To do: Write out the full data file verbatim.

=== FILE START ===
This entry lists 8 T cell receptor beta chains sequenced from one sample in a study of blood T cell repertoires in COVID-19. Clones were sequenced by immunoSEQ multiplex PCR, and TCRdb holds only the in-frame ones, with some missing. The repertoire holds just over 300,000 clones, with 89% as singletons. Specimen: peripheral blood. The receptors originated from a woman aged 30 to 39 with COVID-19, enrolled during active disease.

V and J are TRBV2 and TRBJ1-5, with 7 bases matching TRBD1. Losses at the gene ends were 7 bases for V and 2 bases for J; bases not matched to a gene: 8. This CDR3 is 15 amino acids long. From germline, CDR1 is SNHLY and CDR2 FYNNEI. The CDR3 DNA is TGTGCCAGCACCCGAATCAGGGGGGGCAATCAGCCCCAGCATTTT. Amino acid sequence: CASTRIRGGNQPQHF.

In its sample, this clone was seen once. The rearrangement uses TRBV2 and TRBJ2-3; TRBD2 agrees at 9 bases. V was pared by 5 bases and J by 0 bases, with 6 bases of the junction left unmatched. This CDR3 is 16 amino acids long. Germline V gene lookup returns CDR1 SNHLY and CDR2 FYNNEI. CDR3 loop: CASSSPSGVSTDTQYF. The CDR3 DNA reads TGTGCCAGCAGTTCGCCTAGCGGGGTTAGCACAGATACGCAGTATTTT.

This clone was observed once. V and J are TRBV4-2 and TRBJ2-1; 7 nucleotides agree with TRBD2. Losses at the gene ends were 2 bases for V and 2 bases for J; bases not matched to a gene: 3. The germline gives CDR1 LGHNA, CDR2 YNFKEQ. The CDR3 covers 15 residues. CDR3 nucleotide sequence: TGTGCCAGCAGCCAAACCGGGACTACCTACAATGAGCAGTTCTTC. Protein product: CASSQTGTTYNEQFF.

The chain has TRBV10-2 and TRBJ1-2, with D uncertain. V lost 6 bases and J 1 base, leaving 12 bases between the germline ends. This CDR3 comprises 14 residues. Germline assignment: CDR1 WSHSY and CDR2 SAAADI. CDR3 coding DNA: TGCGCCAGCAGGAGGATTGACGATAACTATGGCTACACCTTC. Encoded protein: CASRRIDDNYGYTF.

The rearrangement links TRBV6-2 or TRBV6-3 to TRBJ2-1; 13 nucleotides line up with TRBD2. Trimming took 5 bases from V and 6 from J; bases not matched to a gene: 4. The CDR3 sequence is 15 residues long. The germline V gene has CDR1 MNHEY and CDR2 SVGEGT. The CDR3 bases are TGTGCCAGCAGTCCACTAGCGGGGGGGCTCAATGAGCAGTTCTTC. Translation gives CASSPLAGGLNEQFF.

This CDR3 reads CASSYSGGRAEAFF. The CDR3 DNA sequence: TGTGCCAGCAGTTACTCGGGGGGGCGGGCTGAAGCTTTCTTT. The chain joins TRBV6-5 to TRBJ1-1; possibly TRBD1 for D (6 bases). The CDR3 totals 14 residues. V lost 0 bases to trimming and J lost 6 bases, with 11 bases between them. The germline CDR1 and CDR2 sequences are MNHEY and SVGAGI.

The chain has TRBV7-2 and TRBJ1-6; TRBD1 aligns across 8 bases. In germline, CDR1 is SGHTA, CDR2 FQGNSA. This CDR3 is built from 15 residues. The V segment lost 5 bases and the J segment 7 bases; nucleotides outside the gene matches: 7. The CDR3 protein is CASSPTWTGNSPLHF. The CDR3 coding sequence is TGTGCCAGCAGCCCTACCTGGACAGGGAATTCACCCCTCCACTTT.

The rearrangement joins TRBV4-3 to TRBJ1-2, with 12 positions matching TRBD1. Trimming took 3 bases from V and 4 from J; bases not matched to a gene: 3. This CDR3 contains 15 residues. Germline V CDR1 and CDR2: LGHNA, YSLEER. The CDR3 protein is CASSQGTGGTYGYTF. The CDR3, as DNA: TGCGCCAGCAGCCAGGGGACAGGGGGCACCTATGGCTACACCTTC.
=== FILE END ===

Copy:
This entry lists 8 T cell receptor beta chains sequenced from one sample in a study of blood T cell repertoires in COVID-19. Clones were sequenced by immunoSEQ multiplex PCR, and TCRdb holds only the in-frame ones, with some missing. The repertoire holds just over 300,000 clones, with 89% as singletons. Specimen: peripheral blood. The receptors originated from a woman aged 30 to 39 with COVID-19, enrolled during active disease.

V and J are TRBV2 and TRBJ1-5, with 7 bases matching TRBD1. Losses at the gene ends were 7 bases for V and 2 bases for J; bases not matched to a gene: 8. This CDR3 is 15 amino acids long. From germline, CDR1 is SNHLY and CDR2 FYNNEI. The CDR3 DNA is TGTGCCAGCACCCGAATCAGGGGGGGCAATCAGCCCCAGCATTTT. Amino acid sequence: CASTRIRGGNQPQHF.

In its sample, this clone was seen once. The rearrangement uses TRBV2 and TRBJ2-3; TRBD2 agrees at 9 bases. V was pared by 5 bases and J by 0 bases, with 6 bases of the junction left unmatched. This CDR3 is 16 amino acids long. Germline V gene lookup returns CDR1 SNHLY and CDR2 FYNNEI. CDR3 loop: CASSSPSGVSTDTQYF. The CDR3 DNA reads TGTGCCAGCAGTTCGCCTAGCGGGGTTAGCACAGATACGCAGTATTTT.

This clone was observed once. V and J are TRBV4-2 and TRBJ2-1; 7 nucleotides agree with TRBD2. Losses at the gene ends were 2 bases for V and 2 bases for J; bases not matched to a gene: 3. The germline gives CDR1 LGHNA, CDR2 YNFKEQ. The CDR3 covers 15 residues. CDR3 nucleotide sequence: TGTGCCAGCAGCCAAACCGGGACTACCTACAATGAGCAGTTCTTC. Protein product: CASSQTGTTYNEQFF.

The chain has TRBV10-2 and TRBJ1-2, with D uncertain. V lost 6 bases and J 1 base, leaving 12 bases between the germline ends. This CDR3 comprises 14 residues. Germline assignment: CDR1 WSHSY and CDR2 SAAADI. CDR3 coding DNA: TGCGCCAGCAGGAGGATTGACGATAACTATGGCTACACCTTC. Encoded protein: CASRRIDDNYGYTF.

The rearrangement links TRBV6-2 or TRBV6-3 to TRBJ2-1; 13 nucleotides line up with TRBD2. Trimming took 5 bases from V and 6 from J; bases not matched to a gene: 4. The CDR3 sequence is 15 residues long. The germline V gene has CDR1 MNHEY and CDR2 SVGEGT. The CDR3 bases are TGTGCCAGCAGTCCACTAGCGGGGGGGCTCAATGAGCAGTTCTTC. Translation gives CASSPLAGGLNEQFF.

This CDR3 reads CASSYSGGRAEAFF. The CDR3 DNA sequence: TGTGCCAGCAGTTACTCGGGGGGGCGGGCTGAAGCTTTCTTT. The chain joins TRBV6-5 to TRBJ1-1; possibly TRBD1 for D (6 bases). The CDR3 totals 14 residues. V lost 0 bases to trimming and J lost 6 bases, with 11 bases between them. The germline CDR1 and CDR2 sequences are MNHEY and SVGAGI.

The chain has TRBV7-2 and TRBJ1-6; TRBD1 aligns across 8 bases. In germline, CDR1 is SGHTA, CDR2 FQGNSA. This CDR3 is built from 15 residues. The V segment lost 5 bases and the J segment 7 bases; nucleotides outside the gene matches: 7. The CDR3 protein is CASSPTWTGNSPLHF. The CDR3 coding sequence is TGTGCCAGCAGCCCTACCTGGACAGGGAATTCACCCCTCCACTTT.

The rearrangement joins TRBV4-3 to TRBJ1-2, with 12 positions matching TRBD1. Trimming took 3 bases from V and 4 from J; bases not matched to a gene: 3. This CDR3 contains 15 residues. Germline V CDR1 and CDR2: LGHNA, YSLEER. The CDR3 protein is CASSQGTGGTYGYTF. The CDR3, as DNA: TGCGCCAGCAGCCAGGGGACAGGGGGCACCTATGGCTACACCTTC.